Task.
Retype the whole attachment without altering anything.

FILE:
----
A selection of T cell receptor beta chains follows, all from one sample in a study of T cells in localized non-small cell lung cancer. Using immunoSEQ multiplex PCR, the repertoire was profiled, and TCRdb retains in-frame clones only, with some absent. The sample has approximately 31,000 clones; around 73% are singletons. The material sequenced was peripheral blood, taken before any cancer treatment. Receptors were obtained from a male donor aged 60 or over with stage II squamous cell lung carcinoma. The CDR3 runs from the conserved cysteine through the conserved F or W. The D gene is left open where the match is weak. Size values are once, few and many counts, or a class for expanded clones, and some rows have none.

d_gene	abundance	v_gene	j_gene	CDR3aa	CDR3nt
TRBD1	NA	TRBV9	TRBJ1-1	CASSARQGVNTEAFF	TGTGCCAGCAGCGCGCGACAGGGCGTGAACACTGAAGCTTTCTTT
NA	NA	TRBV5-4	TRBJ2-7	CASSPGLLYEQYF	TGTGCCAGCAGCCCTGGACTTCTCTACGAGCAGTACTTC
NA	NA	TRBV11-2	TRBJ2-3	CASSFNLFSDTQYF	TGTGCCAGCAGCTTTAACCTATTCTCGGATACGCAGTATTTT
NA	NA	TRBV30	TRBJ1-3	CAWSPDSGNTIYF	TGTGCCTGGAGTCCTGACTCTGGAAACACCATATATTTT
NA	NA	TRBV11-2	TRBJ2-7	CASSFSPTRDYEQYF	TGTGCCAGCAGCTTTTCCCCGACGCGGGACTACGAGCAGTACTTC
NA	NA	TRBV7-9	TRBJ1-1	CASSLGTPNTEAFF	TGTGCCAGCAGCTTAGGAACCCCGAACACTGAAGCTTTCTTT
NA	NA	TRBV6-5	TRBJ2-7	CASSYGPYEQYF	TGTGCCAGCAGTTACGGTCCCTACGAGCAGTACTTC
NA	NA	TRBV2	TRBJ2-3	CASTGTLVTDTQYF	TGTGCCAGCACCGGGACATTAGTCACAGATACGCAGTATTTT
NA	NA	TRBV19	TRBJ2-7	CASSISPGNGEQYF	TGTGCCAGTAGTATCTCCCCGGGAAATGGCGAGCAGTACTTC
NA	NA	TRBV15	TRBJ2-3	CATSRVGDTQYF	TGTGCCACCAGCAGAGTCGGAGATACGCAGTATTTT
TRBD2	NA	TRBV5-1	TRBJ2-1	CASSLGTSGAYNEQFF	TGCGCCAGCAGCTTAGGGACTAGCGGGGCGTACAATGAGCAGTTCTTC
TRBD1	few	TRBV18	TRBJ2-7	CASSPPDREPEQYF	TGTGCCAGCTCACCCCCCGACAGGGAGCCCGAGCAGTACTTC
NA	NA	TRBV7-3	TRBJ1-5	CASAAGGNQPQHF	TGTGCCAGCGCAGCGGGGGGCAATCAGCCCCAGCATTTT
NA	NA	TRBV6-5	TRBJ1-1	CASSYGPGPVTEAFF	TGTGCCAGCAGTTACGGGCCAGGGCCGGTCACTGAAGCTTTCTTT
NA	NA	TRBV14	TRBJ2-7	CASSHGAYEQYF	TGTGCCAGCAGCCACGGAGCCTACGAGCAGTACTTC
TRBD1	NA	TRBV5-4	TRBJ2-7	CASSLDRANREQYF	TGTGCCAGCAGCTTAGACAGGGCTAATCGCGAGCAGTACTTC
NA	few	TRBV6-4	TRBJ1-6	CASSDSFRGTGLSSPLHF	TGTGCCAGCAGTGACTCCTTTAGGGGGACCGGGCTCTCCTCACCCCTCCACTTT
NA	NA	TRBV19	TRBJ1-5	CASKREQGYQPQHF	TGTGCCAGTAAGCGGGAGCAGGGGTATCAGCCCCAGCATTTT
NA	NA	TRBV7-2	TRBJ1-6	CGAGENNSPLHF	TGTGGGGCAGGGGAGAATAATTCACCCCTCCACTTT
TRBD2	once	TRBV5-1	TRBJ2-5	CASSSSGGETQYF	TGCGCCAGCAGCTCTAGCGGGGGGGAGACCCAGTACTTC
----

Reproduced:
A selection of T cell receptor beta chains follows, all from one sample in a study of T cells in localized non-small cell lung cancer. Using immunoSEQ multiplex PCR, the repertoire was profiled, and TCRdb retains in-frame clones only, with some absent. The sample has approximately 31,000 clones; around 73% are singletons. The material sequenced was peripheral blood, taken before any cancer treatment. Receptors were obtained from a male donor aged 60 or over with stage II squamous cell lung carcinoma. The CDR3 runs from the conserved cysteine through the conserved F or W. The D gene is left open where the match is weak. Size values are once, few and many counts, or a class for expanded clones, and some rows have none.

d_gene	abundance	v_gene	j_gene	CDR3aa	CDR3nt
TRBD1	NA	TRBV9	TRBJ1-1	CASSARQGVNTEAFF	TGTGCCAGCAGCGCGCGACAGGGCGTGAACACTGAAGCTTTCTTT
NA	NA	TRBV5-4	TRBJ2-7	CASSPGLLYEQYF	TGTGCCAGCAGCCCTGGACTTCTCTACGAGCAGTACTTC
NA	NA	TRBV11-2	TRBJ2-3	CASSFNLFSDTQYF	TGTGCCAGCAGCTTTAACCTATTCTCGGATACGCAGTATTTT
NA	NA	TRBV30	TRBJ1-3	CAWSPDSGNTIYF	TGTGCCTGGAGTCCTGACTCTGGAAACACCATATATTTT
NA	NA	TRBV11-2	TRBJ2-7	CASSFSPTRDYEQYF	TGTGCCAGCAGCTTTTCCCCGACGCGGGACTACGAGCAGTACTTC
NA	NA	TRBV7-9	TRBJ1-1	CASSLGTPNTEAFF	TGTGCCAGCAGCTTAGGAACCCCGAACACTGAAGCTTTCTTT
NA	NA	TRBV6-5	TRBJ2-7	CASSYGPYEQYF	TGTGCCAGCAGTTACGGTCCCTACGAGCAGTACTTC
NA	NA	TRBV2	TRBJ2-3	CASTGTLVTDTQYF	TGTGCCAGCACCGGGACATTAGTCACAGATACGCAGTATTTT
NA	NA	TRBV19	TRBJ2-7	CASSISPGNGEQYF	TGTGCCAGTAGTATCTCCCCGGGAAATGGCGAGCAGTACTTC
NA	NA	TRBV15	TRBJ2-3	CATSRVGDTQYF	TGTGCCACCAGCAGAGTCGGAGATACGCAGTATTTT
TRBD2	NA	TRBV5-1	TRBJ2-1	CASSLGTSGAYNEQFF	TGCGCCAGCAGCTTAGGGACTAGCGGGGCGTACAATGAGCAGTTCTTC
TRBD1	few	TRBV18	TRBJ2-7	CASSPPDREPEQYF	TGTGCCAGCTCACCCCCCGACAGGGAGCCCGAGCAGTACTTC
NA	NA	TRBV7-3	TRBJ1-5	CASAAGGNQPQHF	TGTGCCAGCGCAGCGGGGGGCAATCAGCCCCAGCATTTT
NA	NA	TRBV6-5	TRBJ1-1	CASSYGPGPVTEAFF	TGTGCCAGCAGTTACGGGCCAGGGCCGGTCACTGAAGCTTTCTTT
NA	NA	TRBV14	TRBJ2-7	CASSHGAYEQYF	TGTGCCAGCAGCCACGGAGCCTACGAGCAGTACTTC
TRBD1	NA	TRBV5-4	TRBJ2-7	CASSLDRANREQYF	TGTGCCAGCAGCTTAGACAGGGCTAATCGCGAGCAGTACTTC
NA	few	TRBV6-4	TRBJ1-6	CASSDSFRGTGLSSPLHF	TGTGCCAGCAGTGACTCCTTTAGGGGGACCGGGCTCTCCTCACCCCTCCACTTT
NA	NA	TRBV19	TRBJ1-5	CASKREQGYQPQHF	TGTGCCAGTAAGCGGGAGCAGGGGTATCAGCCCCAGCATTTT
NA	NA	TRBV7-2	TRBJ1-6	CGAGENNSPLHF	TGTGGGGCAGGGGAGAATAATTCACCCCTCCACTTT
TRBD2	once	TRBV5-1	TRBJ2-5	CASSSSGGETQYF	TGCGCCAGCAGCTCTAGCGGGGGGGAGACCCAGTACTTC